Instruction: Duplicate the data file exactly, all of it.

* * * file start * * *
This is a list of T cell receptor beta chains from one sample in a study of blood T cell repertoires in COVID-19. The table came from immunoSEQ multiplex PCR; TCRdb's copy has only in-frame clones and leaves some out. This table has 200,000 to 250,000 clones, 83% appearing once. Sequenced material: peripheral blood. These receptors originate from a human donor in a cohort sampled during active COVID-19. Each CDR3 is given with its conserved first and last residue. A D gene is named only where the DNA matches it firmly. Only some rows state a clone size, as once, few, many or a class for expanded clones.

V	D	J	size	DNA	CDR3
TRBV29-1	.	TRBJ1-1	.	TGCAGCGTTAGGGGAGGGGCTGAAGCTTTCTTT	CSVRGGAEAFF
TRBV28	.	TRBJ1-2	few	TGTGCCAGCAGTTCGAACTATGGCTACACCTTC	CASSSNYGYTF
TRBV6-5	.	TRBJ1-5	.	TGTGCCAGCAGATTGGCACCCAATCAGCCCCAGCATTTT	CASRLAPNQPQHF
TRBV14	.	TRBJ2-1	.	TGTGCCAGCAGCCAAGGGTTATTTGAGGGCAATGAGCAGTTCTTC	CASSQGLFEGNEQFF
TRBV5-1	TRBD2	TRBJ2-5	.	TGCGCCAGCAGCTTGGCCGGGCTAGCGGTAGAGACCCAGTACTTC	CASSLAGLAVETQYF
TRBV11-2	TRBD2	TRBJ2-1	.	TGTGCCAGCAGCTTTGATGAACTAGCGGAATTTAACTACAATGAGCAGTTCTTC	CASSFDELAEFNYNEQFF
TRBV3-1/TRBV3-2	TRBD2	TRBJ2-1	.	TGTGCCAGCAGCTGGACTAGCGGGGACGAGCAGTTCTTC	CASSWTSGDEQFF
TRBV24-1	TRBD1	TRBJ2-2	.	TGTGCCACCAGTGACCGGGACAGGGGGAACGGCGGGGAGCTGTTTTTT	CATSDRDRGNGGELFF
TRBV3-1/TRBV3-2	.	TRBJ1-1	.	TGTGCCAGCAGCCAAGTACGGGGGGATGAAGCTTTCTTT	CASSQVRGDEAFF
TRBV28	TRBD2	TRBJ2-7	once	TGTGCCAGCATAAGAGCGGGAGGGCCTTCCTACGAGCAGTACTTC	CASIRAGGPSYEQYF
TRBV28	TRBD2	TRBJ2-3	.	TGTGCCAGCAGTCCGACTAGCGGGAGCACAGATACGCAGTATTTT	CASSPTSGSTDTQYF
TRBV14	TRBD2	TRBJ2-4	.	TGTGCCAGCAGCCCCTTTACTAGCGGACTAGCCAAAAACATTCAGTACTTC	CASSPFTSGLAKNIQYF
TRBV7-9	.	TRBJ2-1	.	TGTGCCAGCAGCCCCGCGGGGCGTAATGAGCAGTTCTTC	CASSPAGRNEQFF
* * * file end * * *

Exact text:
This is a list of T cell receptor beta chains from one sample in a study of blood T cell repertoires in COVID-19. The table came from immunoSEQ multiplex PCR; TCRdb's copy has only in-frame clones and leaves some out. This table has 200,000 to 250,000 clones, 83% appearing once. Sequenced material: peripheral blood. These receptors originate from a human donor in a cohort sampled during active COVID-19. Each CDR3 is given with its conserved first and last residue. A D gene is named only where the DNA matches it firmly. Only some rows state a clone size, as once, few, many or a class for expanded clones.

V	D	J	size	DNA	CDR3
TRBV29-1	.	TRBJ1-1	.	TGCAGCGTTAGGGGAGGGGCTGAAGCTTTCTTT	CSVRGGAEAFF
TRBV28	.	TRBJ1-2	few	TGTGCCAGCAGTTCGAACTATGGCTACACCTTC	CASSSNYGYTF
TRBV6-5	.	TRBJ1-5	.	TGTGCCAGCAGATTGGCACCCAATCAGCCCCAGCATTTT	CASRLAPNQPQHF
TRBV14	.	TRBJ2-1	.	TGTGCCAGCAGCCAAGGGTTATTTGAGGGCAATGAGCAGTTCTTC	CASSQGLFEGNEQFF
TRBV5-1	TRBD2	TRBJ2-5	.	TGCGCCAGCAGCTTGGCCGGGCTAGCGGTAGAGACCCAGTACTTC	CASSLAGLAVETQYF
TRBV11-2	TRBD2	TRBJ2-1	.	TGTGCCAGCAGCTTTGATGAACTAGCGGAATTTAACTACAATGAGCAGTTCTTC	CASSFDELAEFNYNEQFF
TRBV3-1/TRBV3-2	TRBD2	TRBJ2-1	.	TGTGCCAGCAGCTGGACTAGCGGGGACGAGCAGTTCTTC	CASSWTSGDEQFF
TRBV24-1	TRBD1	TRBJ2-2	.	TGTGCCACCAGTGACCGGGACAGGGGGAACGGCGGGGAGCTGTTTTTT	CATSDRDRGNGGELFF
TRBV3-1/TRBV3-2	.	TRBJ1-1	.	TGTGCCAGCAGCCAAGTACGGGGGGATGAAGCTTTCTTT	CASSQVRGDEAFF
TRBV28	TRBD2	TRBJ2-7	once	TGTGCCAGCATAAGAGCGGGAGGGCCTTCCTACGAGCAGTACTTC	CASIRAGGPSYEQYF
TRBV28	TRBD2	TRBJ2-3	.	TGTGCCAGCAGTCCGACTAGCGGGAGCACAGATACGCAGTATTTT	CASSPTSGSTDTQYF
TRBV14	TRBD2	TRBJ2-4	.	TGTGCCAGCAGCCCCTTTACTAGCGGACTAGCCAAAAACATTCAGTACTTC	CASSPFTSGLAKNIQYF
TRBV7-9	.	TRBJ2-1	.	TGTGCCAGCAGCCCCGCGGGGCGTAATGAGCAGTTCTTC	CASSPAGRNEQFF